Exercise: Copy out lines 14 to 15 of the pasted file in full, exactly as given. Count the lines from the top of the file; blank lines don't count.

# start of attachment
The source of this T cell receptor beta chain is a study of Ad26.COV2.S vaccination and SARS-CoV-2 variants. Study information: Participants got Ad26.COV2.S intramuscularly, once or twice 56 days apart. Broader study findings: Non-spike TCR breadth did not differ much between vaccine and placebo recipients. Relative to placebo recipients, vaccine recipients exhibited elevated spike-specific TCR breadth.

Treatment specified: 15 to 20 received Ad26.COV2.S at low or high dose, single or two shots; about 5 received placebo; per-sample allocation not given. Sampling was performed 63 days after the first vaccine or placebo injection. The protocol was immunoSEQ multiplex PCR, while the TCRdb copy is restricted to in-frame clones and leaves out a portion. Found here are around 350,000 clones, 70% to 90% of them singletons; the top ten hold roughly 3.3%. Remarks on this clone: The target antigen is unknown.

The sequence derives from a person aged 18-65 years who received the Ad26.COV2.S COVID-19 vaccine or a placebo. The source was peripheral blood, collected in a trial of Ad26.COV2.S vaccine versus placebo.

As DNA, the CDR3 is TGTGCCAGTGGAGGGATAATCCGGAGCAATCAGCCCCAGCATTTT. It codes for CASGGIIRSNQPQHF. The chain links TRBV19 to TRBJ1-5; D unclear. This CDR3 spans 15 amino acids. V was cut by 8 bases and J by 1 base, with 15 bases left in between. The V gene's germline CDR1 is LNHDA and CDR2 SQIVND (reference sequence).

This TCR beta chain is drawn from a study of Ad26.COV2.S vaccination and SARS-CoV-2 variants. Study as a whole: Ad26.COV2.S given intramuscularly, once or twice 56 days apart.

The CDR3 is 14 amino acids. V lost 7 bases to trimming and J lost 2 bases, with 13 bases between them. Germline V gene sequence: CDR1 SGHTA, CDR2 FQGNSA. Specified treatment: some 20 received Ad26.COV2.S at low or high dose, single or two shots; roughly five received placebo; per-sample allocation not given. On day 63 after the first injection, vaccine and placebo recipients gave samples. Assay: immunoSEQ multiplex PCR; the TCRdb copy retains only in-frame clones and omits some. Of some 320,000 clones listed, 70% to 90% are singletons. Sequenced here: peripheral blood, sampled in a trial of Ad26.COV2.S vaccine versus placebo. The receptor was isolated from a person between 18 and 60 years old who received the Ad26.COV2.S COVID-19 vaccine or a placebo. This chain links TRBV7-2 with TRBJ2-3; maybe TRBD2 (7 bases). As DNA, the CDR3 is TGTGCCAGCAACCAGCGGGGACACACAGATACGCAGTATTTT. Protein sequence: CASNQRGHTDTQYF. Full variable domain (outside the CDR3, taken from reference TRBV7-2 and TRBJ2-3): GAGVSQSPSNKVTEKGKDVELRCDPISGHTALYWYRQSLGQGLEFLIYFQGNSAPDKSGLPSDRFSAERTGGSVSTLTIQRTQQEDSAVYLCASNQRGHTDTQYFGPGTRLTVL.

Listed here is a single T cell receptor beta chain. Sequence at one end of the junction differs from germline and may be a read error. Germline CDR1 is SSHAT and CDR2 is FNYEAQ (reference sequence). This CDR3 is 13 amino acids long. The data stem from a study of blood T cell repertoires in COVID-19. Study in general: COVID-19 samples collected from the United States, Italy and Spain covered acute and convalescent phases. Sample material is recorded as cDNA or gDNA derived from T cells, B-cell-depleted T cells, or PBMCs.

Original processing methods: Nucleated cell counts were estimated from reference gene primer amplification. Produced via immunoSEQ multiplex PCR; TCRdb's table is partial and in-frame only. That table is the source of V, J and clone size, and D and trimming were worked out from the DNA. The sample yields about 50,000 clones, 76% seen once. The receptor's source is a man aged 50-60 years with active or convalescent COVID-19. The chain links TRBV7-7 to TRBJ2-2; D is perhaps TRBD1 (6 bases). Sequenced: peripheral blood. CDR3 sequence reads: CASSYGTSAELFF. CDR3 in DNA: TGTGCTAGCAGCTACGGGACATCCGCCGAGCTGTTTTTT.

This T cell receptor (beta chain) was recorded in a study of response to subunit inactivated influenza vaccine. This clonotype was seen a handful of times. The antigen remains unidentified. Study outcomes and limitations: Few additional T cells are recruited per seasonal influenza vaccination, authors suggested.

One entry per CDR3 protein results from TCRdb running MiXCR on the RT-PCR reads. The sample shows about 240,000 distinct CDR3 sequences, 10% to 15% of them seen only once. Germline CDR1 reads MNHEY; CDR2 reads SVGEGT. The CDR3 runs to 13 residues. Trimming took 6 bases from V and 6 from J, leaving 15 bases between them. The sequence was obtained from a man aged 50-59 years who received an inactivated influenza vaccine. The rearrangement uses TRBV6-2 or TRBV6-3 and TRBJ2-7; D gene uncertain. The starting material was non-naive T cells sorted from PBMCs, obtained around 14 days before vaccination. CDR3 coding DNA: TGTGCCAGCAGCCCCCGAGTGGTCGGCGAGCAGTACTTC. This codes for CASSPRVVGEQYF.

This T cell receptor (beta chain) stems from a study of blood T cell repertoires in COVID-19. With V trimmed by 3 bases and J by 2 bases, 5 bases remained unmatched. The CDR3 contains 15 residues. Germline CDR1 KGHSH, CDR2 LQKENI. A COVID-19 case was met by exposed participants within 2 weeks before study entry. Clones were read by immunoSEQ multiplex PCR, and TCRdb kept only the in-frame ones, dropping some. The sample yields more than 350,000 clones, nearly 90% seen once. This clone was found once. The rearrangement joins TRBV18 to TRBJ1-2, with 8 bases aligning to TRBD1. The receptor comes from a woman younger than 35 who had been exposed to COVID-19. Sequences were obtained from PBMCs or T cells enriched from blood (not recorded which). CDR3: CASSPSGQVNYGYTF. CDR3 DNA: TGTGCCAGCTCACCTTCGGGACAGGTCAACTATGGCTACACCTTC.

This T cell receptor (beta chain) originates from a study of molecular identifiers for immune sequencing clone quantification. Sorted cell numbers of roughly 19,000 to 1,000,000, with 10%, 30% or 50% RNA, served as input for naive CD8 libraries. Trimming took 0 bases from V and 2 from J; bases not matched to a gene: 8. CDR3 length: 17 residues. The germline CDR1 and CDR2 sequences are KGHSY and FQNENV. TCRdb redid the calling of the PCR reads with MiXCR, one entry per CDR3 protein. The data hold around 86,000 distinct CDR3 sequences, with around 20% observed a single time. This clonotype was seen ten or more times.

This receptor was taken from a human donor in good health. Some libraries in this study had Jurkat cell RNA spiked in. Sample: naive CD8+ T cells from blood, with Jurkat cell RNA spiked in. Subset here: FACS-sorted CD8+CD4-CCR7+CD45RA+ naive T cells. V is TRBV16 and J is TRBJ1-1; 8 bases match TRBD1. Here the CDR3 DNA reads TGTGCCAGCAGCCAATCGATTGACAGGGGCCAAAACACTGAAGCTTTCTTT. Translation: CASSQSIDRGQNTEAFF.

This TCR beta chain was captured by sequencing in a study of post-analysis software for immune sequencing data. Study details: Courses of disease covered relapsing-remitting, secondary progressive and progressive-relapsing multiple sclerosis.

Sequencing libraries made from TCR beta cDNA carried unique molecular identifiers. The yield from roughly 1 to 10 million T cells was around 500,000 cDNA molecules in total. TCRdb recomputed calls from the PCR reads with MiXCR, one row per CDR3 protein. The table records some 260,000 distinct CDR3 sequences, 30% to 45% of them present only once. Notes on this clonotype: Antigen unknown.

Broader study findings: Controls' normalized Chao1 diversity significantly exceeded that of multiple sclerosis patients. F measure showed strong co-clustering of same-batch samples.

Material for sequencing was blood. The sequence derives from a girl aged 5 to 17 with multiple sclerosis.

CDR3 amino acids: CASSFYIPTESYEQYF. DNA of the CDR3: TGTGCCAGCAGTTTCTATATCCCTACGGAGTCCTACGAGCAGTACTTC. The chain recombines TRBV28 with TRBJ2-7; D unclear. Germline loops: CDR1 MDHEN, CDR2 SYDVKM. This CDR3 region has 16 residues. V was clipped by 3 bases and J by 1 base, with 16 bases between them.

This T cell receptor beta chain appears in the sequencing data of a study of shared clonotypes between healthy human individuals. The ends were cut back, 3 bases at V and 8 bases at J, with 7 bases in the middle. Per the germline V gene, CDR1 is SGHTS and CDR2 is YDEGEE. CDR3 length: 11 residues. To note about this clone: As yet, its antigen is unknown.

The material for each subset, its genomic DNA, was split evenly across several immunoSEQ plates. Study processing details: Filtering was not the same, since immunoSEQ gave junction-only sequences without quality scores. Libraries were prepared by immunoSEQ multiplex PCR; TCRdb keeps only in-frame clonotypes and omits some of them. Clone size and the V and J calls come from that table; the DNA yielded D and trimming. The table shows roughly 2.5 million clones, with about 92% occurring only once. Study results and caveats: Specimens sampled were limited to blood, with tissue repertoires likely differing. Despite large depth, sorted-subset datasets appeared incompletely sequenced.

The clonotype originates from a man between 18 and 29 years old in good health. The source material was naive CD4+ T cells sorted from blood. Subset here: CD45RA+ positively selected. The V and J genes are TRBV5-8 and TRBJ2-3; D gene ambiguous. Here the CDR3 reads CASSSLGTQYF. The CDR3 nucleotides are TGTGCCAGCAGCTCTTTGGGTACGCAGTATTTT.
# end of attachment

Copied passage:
This TCR beta chain was captured by sequencing in a study of post-analysis software for immune sequencing data. Study details: Courses of disease covered relapsing-remitting, secondary progressive and progressive-relapsing multiple sclerosis.

Sequencing libraries made from TCR beta cDNA carried unique molecular identifiers. The yield from roughly 1 to 10 million T cells was around 500,000 cDNA molecules in total. TCRdb recomputed calls from the PCR reads with MiXCR, one row per CDR3 protein. The table records some 260,000 distinct CDR3 sequences, 30% to 45% of them present only once. Notes on this clonotype: Antigen unknown.